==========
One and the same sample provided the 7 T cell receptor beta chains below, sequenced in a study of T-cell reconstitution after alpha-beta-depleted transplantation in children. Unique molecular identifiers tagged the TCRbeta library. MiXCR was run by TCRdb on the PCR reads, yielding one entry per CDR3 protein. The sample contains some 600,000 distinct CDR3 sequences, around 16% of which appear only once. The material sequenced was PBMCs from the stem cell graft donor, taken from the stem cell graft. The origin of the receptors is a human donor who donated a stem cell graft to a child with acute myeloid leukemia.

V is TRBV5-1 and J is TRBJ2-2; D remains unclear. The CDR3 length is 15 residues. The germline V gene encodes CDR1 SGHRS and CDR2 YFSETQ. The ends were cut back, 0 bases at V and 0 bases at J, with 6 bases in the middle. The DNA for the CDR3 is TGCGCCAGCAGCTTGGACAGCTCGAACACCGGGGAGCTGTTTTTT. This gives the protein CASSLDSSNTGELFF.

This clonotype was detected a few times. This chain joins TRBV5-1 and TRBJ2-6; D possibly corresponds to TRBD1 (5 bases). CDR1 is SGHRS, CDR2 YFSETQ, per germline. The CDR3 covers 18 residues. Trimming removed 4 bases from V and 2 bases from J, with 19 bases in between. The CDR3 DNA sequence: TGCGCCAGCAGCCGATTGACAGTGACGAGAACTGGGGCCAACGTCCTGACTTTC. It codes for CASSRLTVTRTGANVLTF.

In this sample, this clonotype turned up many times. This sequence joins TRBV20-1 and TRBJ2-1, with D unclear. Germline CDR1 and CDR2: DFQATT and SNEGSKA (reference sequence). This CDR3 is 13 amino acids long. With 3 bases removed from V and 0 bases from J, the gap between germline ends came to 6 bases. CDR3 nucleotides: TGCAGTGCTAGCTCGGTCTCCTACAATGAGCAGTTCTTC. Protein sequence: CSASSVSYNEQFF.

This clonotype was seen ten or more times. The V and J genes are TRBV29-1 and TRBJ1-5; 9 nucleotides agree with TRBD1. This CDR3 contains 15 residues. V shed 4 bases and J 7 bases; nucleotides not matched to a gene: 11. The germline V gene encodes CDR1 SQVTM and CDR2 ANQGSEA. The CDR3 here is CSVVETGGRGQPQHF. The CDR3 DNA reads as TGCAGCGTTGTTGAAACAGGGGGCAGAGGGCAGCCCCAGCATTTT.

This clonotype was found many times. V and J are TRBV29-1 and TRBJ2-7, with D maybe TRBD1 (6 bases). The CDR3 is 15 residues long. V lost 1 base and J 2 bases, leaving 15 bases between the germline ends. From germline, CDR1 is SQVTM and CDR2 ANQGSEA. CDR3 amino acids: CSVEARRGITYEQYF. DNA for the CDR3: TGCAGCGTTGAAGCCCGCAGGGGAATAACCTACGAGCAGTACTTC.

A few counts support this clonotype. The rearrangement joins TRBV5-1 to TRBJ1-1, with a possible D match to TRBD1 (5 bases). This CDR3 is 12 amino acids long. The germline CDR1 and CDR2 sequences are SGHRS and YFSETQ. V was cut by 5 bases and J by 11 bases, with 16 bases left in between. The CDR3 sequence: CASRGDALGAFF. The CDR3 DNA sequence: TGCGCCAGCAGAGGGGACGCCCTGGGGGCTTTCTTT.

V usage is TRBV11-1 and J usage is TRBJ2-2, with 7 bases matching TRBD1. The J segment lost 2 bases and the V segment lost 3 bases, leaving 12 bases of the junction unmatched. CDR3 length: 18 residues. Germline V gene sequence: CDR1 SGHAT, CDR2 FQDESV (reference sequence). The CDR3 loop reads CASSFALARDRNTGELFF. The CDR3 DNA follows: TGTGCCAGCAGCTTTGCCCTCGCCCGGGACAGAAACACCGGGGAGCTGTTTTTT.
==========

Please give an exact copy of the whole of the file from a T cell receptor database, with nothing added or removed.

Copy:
One and the same sample provided the 7 T cell receptor beta chains below, sequenced in a study of T-cell reconstitution after alpha-beta-depleted transplantation in children. Unique molecular identifiers tagged the TCRbeta library. MiXCR was run by TCRdb on the PCR reads, yielding one entry per CDR3 protein. The sample contains some 600,000 distinct CDR3 sequences, around 16% of which appear only once. The material sequenced was PBMCs from the stem cell graft donor, taken from the stem cell graft. The origin of the receptors is a human donor who donated a stem cell graft to a child with acute myeloid leukemia.

V is TRBV5-1 and J is TRBJ2-2; D remains unclear. The CDR3 length is 15 residues. The germline V gene encodes CDR1 SGHRS and CDR2 YFSETQ. The ends were cut back, 0 bases at V and 0 bases at J, with 6 bases in the middle. The DNA for the CDR3 is TGCGCCAGCAGCTTGGACAGCTCGAACACCGGGGAGCTGTTTTTT. This gives the protein CASSLDSSNTGELFF.

This clonotype was detected a few times. This chain joins TRBV5-1 and TRBJ2-6; D possibly corresponds to TRBD1 (5 bases). CDR1 is SGHRS, CDR2 YFSETQ, per germline. The CDR3 covers 18 residues. Trimming removed 4 bases from V and 2 bases from J, with 19 bases in between. The CDR3 DNA sequence: TGCGCCAGCAGCCGATTGACAGTGACGAGAACTGGGGCCAACGTCCTGACTTTC. It codes for CASSRLTVTRTGANVLTF.

In this sample, this clonotype turned up many times. This sequence joins TRBV20-1 and TRBJ2-1, with D unclear. Germline CDR1 and CDR2: DFQATT and SNEGSKA (reference sequence). This CDR3 is 13 amino acids long. With 3 bases removed from V and 0 bases from J, the gap between germline ends came to 6 bases. CDR3 nucleotides: TGCAGTGCTAGCTCGGTCTCCTACAATGAGCAGTTCTTC. Protein sequence: CSASSVSYNEQFF.

This clonotype was seen ten or more times. The V and J genes are TRBV29-1 and TRBJ1-5; 9 nucleotides agree with TRBD1. This CDR3 contains 15 residues. V shed 4 bases and J 7 bases; nucleotides not matched to a gene: 11. The germline V gene encodes CDR1 SQVTM and CDR2 ANQGSEA. The CDR3 here is CSVVETGGRGQPQHF. The CDR3 DNA reads as TGCAGCGTTGTTGAAACAGGGGGCAGAGGGCAGCCCCAGCATTTT.

This clonotype was found many times. V and J are TRBV29-1 and TRBJ2-7, with D maybe TRBD1 (6 bases). The CDR3 is 15 residues long. V lost 1 base and J 2 bases, leaving 15 bases between the germline ends. From germline, CDR1 is SQVTM and CDR2 ANQGSEA. CDR3 amino acids: CSVEARRGITYEQYF. DNA for the CDR3: TGCAGCGTTGAAGCCCGCAGGGGAATAACCTACGAGCAGTACTTC.

A few counts support this clonotype. The rearrangement joins TRBV5-1 to TRBJ1-1, with a possible D match to TRBD1 (5 bases). This CDR3 is 12 amino acids long. The germline CDR1 and CDR2 sequences are SGHRS and YFSETQ. V was cut by 5 bases and J by 11 bases, with 16 bases left in between. The CDR3 sequence: CASRGDALGAFF. The CDR3 DNA sequence: TGCGCCAGCAGAGGGGACGCCCTGGGGGCTTTCTTT.

V usage is TRBV11-1 and J usage is TRBJ2-2, with 7 bases matching TRBD1. The J segment lost 2 bases and the V segment lost 3 bases, leaving 12 bases of the junction unmatched. CDR3 length: 18 residues. Germline V gene sequence: CDR1 SGHAT, CDR2 FQDESV (reference sequence). The CDR3 loop reads CASSFALARDRNTGELFF. The CDR3 DNA follows: TGTGCCAGCAGCTTTGCCCTCGCCCGGGACAGAAACACCGGGGAGCTGTTTTTT.